34 officers responsible for managing U.S. intercontinental ballistic missiles are suspected of having cheated on a test of their knowledge of how to handle an "emergency war order" that would result in the launch of a nuclear weapon.
Are we seeing the dangerous development of anomie in the operation of our doomsday machine?
In addition to the current cheating scandal, recall last year's story reporting how the commander of the ballistic missile units, Maj. Gen. Michael Carey, was fired for drunken and inappropriate behavior while on a security delegation in Russia.
Now as of last week, two officers overseeing nuclear missiles at a Montana air-base are reportedly under investigation for "involvement in illegal drugs, " according to the LATimes.
The AP quotes internal email from Lt. Col. Jay Folds saying that "we are, in fact, in a crisis right now." Folds was commenting on a March inspection of the 91st Missile Wing at Minot Air Force Base, N.D., which earned the equivalent of a "D" grade when tested on its mastery of Minuteman III missile launch operations, according to the CBS story.
The group's deputy commander said it is suffering "rot" within its ranks.
Earlier this month, Defense Sec. Chuck Hegel diagnosed the "rot" in an interview with the LATimes:
They [air force personnel assigned to operating nuclear missile silos and other nuclear facilities] do feel unappreciated many times. They are stuck out in areas where not a lot of attention is paid. And I know they wonder more than occasionally if anybody's paying attention.French sociologist Emile Durkheim identifies the social disorder of "anomie", wherein rapid changes in the standards and values of societies lead members to feel alienated from the purposes that had been rationalized by an earlier, antiquated ideology. The conditions for anomie are apparently ripe among US missilers. Following WWII, these missile sites were rationalized under the ideology of total war, and mutually assured destruction of contending superpowers. Today, the US faces no such imminent threat from nuclear adversaries. Yet the instruments of that ideology remain in place, along with a community of alienated operators.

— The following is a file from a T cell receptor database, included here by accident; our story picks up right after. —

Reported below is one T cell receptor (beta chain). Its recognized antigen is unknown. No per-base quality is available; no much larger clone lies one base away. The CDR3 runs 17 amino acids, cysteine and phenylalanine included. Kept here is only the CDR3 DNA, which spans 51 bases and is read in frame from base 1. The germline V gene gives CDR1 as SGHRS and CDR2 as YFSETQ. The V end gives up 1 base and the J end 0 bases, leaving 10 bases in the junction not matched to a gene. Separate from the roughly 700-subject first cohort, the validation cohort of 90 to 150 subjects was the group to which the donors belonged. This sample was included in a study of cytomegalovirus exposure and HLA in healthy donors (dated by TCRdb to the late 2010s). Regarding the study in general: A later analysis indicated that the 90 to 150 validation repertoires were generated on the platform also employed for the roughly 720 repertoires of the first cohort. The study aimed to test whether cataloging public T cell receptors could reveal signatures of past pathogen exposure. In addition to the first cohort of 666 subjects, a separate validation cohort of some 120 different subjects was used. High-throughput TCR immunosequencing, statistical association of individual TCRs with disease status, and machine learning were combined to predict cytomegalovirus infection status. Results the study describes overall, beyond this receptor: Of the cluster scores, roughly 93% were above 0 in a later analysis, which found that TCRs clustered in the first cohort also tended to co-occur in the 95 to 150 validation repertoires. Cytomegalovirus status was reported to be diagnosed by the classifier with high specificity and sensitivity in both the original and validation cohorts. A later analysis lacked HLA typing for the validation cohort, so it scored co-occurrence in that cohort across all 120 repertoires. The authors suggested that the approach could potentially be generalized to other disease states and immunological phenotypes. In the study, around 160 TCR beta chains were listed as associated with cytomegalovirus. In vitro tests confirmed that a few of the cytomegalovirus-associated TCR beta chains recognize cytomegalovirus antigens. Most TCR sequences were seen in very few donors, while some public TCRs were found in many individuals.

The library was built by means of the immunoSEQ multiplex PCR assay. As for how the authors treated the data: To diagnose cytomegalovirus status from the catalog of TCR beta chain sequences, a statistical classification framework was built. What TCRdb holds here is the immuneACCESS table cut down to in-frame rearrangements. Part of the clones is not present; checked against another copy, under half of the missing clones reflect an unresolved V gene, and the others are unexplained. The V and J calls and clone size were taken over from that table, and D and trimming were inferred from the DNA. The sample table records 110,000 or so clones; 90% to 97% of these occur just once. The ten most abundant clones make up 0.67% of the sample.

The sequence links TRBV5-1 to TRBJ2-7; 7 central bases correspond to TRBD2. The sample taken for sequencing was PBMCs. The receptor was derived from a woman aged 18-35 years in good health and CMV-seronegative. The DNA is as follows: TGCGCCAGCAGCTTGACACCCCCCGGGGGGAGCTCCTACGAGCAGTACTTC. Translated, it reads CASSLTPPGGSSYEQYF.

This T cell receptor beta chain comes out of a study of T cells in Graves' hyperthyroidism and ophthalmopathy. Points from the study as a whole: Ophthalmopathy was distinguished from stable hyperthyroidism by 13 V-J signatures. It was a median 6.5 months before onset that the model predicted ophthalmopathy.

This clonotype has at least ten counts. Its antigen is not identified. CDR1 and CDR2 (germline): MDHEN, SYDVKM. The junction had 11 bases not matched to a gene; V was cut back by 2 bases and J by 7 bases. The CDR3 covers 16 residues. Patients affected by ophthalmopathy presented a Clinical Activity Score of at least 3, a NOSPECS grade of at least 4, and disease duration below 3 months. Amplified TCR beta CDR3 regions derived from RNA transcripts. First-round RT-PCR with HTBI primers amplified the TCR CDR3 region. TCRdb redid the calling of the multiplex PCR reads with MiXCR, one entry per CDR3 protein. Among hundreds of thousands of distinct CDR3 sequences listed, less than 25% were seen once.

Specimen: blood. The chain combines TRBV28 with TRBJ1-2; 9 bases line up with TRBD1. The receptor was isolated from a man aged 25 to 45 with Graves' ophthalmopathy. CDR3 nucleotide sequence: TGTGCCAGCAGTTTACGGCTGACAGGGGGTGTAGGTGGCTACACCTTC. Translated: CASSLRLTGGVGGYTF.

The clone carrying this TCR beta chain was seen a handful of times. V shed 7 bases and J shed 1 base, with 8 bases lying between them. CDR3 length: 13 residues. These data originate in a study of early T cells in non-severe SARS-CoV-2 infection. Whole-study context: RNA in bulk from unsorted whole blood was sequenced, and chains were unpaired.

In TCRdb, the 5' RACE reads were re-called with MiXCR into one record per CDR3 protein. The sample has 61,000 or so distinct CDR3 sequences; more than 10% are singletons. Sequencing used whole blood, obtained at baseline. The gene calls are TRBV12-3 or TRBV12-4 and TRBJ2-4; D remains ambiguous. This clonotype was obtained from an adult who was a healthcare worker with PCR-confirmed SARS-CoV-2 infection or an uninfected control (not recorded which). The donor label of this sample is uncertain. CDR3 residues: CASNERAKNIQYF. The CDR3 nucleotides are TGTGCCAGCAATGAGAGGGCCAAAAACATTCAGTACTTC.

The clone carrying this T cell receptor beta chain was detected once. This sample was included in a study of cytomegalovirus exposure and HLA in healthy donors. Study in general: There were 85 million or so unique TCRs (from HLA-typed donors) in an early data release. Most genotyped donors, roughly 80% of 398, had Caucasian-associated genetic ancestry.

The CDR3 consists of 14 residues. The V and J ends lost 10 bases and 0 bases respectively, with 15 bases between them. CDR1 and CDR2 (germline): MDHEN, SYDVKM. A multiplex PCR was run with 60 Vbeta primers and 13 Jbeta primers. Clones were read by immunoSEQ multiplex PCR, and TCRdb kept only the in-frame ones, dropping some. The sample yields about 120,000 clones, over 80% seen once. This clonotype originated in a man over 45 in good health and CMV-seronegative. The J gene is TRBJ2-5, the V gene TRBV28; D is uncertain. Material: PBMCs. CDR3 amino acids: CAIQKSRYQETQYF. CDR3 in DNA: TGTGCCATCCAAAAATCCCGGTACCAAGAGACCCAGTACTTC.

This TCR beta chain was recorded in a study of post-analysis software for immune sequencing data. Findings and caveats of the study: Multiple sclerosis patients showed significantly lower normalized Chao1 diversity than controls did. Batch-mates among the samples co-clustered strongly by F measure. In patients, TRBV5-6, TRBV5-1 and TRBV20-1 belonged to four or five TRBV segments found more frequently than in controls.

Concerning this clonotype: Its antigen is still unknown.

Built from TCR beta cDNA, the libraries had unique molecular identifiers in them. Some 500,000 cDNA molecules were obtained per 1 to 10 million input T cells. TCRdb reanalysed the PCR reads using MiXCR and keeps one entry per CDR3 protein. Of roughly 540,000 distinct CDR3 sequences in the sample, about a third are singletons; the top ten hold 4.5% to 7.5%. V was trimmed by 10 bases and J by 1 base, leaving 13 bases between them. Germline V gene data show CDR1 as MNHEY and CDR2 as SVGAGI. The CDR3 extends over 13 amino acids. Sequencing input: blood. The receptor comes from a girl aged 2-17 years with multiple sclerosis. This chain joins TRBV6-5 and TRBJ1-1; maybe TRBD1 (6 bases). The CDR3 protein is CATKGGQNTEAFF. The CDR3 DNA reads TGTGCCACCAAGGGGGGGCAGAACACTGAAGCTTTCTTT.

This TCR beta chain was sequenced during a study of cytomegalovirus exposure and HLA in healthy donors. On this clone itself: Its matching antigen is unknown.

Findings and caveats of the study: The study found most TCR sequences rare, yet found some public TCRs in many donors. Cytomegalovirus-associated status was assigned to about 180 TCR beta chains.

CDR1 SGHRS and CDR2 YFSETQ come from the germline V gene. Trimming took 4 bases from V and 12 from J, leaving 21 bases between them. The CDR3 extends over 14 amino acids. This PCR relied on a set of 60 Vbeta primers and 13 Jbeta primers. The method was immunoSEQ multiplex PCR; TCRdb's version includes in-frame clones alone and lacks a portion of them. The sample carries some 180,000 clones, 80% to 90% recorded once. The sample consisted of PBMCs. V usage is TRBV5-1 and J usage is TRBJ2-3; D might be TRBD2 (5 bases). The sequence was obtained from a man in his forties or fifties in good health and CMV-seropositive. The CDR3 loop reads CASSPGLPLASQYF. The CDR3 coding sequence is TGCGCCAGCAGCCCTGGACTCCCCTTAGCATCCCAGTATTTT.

Are the military units operating these sites plagued by anomie?
Cheating behavior is indeed linked to anomie.
But another study has found links between such cheating and other attitudes and dispositions that appear to be prevalent on the missile bases: disposition to use drugs and alcohol, a low regard for ideals of conduct. And then there's this: this same study suggests that cheating propensity is most conspicuous among those least committed to the ethical principal of doing no harm to others. Perhaps that particular ethical principal might be downplayed in a community tasked with terminating civilizations upon command.
Is the problem best understood as Durkheim's anomie, or the ethical vacuum surrounding sites prepared to decimate human societies, or as a combination of these? Regardless, following Hegel's remark, perhaps we should be paying closer attention to the demoralized operators. And sending flowers or mittens is probably not the attention needed. It's US policy that needs attention: we should be taking the lead in highlighting the antiquated and unethical logic of maintaining an international regime of doomsday machines.